Holiday Gift Card-Giving Expands With Stocks and Smashing Concrete
How does a gift card stand out? Add a hammer and the financial market.
By SUSANNA KIM
December 23, 2015, 2:31 PM
• 5 min read
-- Holiday shoppers were estimated to spend more than $31 billion on gift cards in 2014, according to the National Retail Federation, and this year the options are expanding beyond money in a plastic card.
In October, gift cards that buy fractional shares of publicly traded companies became available at U.S. retailers like Kmart and grocers Safeway and Wegmans Food Markets. "Gift Cards for Stock" were introduced by prepaid and payments network Blackhawk Network and Stockpile, which previously created "eGift Cards" for stock.
The stock gift cards come in fixed denominations of $25, $50 and $100, which may be redeemed for fractional shares of real stock that you choose. Here's how it works: You buy a prepaid card at a retailer, then the recipient enters the claim code at stockpile.com. You then have to sign up for a brokerage account and redeem for stock you choose, an exchange traded fund such as the S&P 500 or NASDAQ, or a retailer gift card available at stockpile.com. The example that the companies provide is that if Google is trading at $500 per share, "you don’t need to come up with $500 to get started," and you can spend $50 on a gift card to redeem for 0.1 shares of that stock.
Adam Levin, founder of Credit.com and Identity Theft 911, warns that hackers and identity thieves use gift cards in various scams, and because these stock gift cards are linked to owning securities, they are even more tempting.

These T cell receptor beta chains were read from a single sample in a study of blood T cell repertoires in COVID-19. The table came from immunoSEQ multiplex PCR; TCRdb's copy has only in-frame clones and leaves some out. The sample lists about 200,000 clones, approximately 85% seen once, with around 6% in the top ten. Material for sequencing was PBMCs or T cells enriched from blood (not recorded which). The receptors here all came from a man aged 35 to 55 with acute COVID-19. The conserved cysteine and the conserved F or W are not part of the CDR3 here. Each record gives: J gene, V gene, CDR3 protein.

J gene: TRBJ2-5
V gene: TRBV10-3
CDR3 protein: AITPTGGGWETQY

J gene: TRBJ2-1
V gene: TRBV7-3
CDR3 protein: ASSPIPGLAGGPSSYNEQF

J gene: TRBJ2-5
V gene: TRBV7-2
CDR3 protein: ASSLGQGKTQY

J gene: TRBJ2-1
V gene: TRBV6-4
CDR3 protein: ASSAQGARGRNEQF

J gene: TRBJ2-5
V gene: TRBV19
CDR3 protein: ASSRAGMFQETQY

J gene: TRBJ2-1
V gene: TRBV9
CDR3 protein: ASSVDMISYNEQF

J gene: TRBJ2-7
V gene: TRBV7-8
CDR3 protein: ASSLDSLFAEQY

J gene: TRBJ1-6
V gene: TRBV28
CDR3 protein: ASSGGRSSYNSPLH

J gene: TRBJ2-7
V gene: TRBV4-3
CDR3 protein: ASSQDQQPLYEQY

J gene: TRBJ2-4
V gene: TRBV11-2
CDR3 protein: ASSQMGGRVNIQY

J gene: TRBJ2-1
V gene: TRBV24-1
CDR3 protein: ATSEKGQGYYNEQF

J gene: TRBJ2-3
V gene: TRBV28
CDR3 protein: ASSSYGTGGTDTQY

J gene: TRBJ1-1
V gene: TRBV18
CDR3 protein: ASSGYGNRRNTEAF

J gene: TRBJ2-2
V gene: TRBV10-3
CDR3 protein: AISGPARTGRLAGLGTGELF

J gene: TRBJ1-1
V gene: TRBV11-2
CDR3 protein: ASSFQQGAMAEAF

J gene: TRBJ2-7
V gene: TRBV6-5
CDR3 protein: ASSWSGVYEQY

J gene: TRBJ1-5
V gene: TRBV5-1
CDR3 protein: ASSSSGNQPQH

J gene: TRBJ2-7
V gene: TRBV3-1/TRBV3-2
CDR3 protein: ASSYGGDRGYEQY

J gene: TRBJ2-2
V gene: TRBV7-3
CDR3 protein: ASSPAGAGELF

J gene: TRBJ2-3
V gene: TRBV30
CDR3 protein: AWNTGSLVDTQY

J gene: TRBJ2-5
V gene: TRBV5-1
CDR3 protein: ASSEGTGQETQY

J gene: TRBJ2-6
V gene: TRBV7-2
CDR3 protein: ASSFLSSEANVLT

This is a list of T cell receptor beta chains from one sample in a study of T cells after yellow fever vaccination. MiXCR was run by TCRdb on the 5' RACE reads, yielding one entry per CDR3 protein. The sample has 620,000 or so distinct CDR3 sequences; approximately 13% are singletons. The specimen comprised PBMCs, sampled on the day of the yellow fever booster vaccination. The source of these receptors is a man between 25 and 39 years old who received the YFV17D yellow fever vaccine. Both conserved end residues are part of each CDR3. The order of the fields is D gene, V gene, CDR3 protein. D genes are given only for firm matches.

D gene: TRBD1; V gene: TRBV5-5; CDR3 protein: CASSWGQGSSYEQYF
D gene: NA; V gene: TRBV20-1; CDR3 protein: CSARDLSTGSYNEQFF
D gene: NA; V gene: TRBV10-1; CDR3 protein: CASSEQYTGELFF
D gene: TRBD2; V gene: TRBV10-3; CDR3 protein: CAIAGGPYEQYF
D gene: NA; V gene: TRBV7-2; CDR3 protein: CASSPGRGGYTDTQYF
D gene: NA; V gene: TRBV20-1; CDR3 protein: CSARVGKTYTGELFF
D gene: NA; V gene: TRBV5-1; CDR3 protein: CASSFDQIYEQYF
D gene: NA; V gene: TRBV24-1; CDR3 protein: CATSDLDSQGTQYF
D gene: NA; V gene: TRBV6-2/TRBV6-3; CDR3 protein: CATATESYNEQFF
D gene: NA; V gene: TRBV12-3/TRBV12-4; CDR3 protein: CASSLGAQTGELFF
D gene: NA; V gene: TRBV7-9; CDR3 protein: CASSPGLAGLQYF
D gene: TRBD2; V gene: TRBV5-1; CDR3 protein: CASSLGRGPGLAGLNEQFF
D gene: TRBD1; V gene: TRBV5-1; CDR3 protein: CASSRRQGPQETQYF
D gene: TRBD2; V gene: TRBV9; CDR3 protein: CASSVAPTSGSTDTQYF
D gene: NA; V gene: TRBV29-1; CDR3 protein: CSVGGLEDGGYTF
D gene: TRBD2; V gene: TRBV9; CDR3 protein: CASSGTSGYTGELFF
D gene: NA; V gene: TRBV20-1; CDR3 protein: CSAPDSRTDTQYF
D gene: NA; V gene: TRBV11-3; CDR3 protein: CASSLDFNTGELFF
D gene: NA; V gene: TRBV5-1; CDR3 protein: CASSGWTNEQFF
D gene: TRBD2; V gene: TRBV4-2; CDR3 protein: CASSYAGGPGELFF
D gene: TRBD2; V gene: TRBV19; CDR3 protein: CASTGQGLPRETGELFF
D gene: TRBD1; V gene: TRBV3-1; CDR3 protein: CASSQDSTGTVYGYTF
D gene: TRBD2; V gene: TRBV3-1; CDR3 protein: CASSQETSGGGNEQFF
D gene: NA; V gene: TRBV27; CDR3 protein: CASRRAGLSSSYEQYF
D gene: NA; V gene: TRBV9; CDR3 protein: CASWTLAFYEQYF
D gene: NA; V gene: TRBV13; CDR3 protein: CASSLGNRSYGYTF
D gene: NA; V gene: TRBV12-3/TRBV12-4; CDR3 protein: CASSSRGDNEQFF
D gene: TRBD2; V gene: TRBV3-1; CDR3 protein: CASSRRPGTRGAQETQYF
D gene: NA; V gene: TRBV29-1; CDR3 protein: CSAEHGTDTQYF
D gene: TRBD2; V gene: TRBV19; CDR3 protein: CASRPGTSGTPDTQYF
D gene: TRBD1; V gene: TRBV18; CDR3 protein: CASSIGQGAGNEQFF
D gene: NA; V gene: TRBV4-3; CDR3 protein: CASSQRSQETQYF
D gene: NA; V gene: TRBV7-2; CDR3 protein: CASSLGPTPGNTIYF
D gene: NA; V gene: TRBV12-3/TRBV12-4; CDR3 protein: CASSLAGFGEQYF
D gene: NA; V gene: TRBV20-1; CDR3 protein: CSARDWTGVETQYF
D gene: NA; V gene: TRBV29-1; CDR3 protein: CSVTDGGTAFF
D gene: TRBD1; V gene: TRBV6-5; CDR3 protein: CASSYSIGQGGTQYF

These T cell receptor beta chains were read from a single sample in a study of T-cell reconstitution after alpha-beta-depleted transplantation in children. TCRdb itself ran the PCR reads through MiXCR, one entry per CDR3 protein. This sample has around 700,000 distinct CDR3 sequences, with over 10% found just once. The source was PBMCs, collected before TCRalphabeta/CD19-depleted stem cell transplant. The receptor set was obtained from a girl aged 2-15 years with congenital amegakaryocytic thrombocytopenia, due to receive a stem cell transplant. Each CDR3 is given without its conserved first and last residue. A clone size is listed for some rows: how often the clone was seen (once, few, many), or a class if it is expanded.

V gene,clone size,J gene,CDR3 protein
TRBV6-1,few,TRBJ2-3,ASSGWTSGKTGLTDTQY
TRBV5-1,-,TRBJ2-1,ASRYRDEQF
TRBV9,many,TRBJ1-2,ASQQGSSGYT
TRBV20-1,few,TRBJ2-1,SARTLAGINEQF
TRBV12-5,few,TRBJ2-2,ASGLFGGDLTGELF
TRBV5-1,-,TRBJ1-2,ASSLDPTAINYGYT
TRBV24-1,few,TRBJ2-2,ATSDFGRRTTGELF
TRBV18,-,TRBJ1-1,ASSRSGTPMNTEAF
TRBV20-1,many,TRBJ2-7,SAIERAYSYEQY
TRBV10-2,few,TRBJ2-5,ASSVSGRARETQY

When asked about financial risks involved in giving a gift card for stock, the company notes that it's a gift card and not a stock or recommendation to buy a specific stock.
"The stock market inevitably will shift up and down, but over the long-term, a well-diversified portfolio helps reduce risk," Dan Schatt, chief commercial officer at Stockpile, said.
He adds that investors should stay informed about their portfolio, the financial markets and the general economy.
Another option that livens gift-card giving this season is a product by Man Crates. The Redwood City, California-based company that specializes in "awesome" gifts for men, introduced this year the "smash and grab" gift card.
The company sells a variety of gift cards, including from partners like Bass Pro Shops, Home Depot and Best Buy, encased in a concrete brick that the recipient has to smash with a hammer, included in the package. Safety goggles are also included.
"Smash and Grab is the gift of socially appropriate destruction: two inches of pure concrete that he gets to, nay, must completely obliterate," the product description on ManCrates.com states.